by TJ AndersonWe all know by now that the real estate market in Nashville is markedly strong, and has been for a good while now. Broader truth: It’s not just here in Middle Tennessee — all of
A Closer Look At What A Nashville Light Rail Could Look Like
by TJ Anderson
When the news came through in April that East Nashville would be the first location for a potential light rail transit system here, the response was mixed. Some locals celebrated it as a strong solution to Nashville’s traffic woes. Some East Nashvillians worried that it’d clog up Gallatin Pike further by limiting driving space. Others argued that self-driving cars would solve our traffic problems long before the first rider stepped onto a light rail.
It’s still way, way too early to know what the results of a Nashville light rail system would be — the transit funding referendum won’t even happen until May 2018. But now, we can at least get a better idea of what the proposed rail would look like.
A report issued last week by the Nashville Metropolitan Transit Authority gave some more visual insight into what Mayor Megan Barry and others have in mind for both the initial run in East Nashville, and beyond.
The imagery might at least assuage some East Nashvillians’ concerns about a light rail shrinking the driving space. But as a piece in The Tennessean points out, lots of challenges are clear, even with these potential first steps, from dealing with right-of-way issues to accommodating sidewalks.
If you’re a visual thinker like me, you still might find this slideshow from Nashville Business Journal helpful in wrapping your head around how our city’s hoping to move forward with mass transit, as we continue to grow.
The mixed response
Still not sure how you feel about the light-rail possibility? Months after the announcement, there’s a lot to dig into, and very little consensus.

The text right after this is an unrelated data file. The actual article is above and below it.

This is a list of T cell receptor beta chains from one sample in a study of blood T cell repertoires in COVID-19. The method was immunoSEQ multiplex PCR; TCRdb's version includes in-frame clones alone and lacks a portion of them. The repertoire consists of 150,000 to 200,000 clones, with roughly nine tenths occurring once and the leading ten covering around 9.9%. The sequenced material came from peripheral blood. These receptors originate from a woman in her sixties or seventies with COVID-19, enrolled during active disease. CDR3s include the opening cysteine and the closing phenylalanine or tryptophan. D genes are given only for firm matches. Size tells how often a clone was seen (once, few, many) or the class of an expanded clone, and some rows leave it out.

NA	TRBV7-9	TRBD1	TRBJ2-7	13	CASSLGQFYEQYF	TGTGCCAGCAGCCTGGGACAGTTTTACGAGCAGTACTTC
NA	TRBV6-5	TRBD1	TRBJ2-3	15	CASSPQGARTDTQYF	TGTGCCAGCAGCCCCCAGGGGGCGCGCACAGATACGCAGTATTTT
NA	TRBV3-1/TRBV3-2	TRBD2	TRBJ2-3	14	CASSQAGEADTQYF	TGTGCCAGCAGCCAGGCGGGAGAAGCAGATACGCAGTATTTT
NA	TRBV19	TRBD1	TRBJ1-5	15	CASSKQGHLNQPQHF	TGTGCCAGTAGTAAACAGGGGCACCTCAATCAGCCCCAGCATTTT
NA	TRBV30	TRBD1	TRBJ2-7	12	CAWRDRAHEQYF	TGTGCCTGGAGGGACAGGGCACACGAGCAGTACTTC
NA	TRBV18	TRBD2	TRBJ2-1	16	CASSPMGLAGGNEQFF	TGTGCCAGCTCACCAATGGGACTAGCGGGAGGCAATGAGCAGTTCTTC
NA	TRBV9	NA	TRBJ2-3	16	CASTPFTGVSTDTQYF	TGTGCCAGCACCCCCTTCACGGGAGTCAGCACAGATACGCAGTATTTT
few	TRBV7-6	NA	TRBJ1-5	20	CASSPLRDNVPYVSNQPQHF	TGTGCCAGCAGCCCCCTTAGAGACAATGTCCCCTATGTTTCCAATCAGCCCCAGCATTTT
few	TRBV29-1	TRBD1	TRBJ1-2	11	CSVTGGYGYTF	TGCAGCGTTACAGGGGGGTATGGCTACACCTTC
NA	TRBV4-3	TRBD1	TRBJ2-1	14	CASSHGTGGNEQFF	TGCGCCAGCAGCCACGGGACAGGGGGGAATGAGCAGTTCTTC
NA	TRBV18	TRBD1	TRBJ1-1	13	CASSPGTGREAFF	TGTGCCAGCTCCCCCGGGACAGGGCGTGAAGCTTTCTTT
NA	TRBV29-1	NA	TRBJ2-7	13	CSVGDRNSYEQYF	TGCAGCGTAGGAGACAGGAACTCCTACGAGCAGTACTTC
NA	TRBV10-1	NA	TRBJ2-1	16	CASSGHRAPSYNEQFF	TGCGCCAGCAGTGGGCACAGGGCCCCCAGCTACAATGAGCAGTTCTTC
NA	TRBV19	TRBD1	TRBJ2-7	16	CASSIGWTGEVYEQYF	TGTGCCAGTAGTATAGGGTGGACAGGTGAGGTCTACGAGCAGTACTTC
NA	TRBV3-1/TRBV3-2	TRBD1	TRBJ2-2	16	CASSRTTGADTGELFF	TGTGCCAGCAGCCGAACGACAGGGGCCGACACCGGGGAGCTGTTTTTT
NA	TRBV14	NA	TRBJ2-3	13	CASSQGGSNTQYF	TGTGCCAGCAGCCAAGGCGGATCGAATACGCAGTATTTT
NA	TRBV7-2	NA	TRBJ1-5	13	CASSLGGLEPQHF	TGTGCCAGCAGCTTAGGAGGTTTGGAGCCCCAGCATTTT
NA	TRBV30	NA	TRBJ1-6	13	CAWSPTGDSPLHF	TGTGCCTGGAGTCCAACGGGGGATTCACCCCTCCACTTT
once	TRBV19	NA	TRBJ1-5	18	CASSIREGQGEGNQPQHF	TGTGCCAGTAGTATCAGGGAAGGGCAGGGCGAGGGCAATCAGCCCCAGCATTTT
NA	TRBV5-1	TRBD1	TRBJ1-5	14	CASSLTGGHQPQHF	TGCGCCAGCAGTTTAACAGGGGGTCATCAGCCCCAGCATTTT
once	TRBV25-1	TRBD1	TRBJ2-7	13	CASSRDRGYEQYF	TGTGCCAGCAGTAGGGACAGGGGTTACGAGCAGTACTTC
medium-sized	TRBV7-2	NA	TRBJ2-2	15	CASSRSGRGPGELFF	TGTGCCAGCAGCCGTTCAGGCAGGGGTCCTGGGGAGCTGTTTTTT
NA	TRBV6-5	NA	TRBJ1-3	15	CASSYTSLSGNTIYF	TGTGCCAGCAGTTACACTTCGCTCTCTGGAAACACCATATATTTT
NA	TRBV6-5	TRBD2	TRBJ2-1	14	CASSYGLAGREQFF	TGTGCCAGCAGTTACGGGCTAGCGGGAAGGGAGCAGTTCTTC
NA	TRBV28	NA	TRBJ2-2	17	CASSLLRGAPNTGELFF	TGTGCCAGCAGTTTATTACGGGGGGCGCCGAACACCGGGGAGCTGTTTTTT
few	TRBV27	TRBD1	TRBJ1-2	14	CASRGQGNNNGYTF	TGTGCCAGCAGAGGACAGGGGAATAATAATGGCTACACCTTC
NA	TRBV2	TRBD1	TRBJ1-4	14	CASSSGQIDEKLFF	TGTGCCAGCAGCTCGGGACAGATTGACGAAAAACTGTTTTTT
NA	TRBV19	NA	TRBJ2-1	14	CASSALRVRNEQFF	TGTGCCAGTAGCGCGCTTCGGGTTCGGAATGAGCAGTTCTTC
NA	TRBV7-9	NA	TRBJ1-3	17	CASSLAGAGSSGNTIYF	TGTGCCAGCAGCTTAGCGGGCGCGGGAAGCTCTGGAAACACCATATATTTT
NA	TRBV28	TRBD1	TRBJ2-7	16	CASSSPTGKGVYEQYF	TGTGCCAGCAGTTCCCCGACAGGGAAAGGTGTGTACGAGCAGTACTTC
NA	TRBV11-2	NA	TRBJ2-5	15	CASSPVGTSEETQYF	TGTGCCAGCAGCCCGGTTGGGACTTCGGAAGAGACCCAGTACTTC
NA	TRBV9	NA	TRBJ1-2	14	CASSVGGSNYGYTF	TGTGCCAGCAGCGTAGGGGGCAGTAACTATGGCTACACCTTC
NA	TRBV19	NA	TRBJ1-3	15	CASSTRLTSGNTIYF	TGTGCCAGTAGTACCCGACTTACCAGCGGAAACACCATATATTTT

For anyone who's perplexed by the possibilities, here’s a little more reading, to get a sense of the pros/cons being tossed around:
The Tennessean: “Real estate professionals believe the plan would boost property values and lead to new investment in the surrounding neighborhoods as mixed-use transit-oriented developments are located along the routes.”
Nashville Business Journal: “James Moore, director of transportation engineering with the University of Southern California, argues that cities focused on building light-rail systems rather than bus rapid-transit systems are not only costing themselves millions of dollars, but they are pouring money into a system that will not be successful, potentially causing those cities to ‘hover at the edge of bankruptcy forever.’”
What do you think? Could you see yourself voting for/supporting the light rail proposal? If it comes about, do you think you’d ride it? Would a light rail line influence where you wanted to buy a home in Nashville? I’d love to see your feedback.
And if you need help finding a new home in Nashville — on a proposed light rail line or otherwise — please let me know. Call or email TJ Anderson Homes, tell us a little about what you’re looking for, and we’ll get to work.
TJ Anderson is a Nashville Realtor with Benchmark Realty who's helped countless clients both buy a home and sell a home in Nashville, Tennessee. He blogs about Nashville regularly, from Nashville-area....
Latest Blog Posts
by TJ AndersonI’ve made pretty plain my enduring love of bold-patterned painted concrete/encaustic tile, and if you look around home design blogs and magazines, it’s clear how much that decor
by TJ AndersonI’ve been saying this for years, but it only keeps getting more true: Historic Downtown Franklin is a treasure. Historic charm, small-town friendliness, world-class eating and
by TJ AndersonIn writing about Brentwood homes for sale the other day, I happened to mention that the Nashville suburb is touted as one of the wealthiest cities in the country, relative to the cost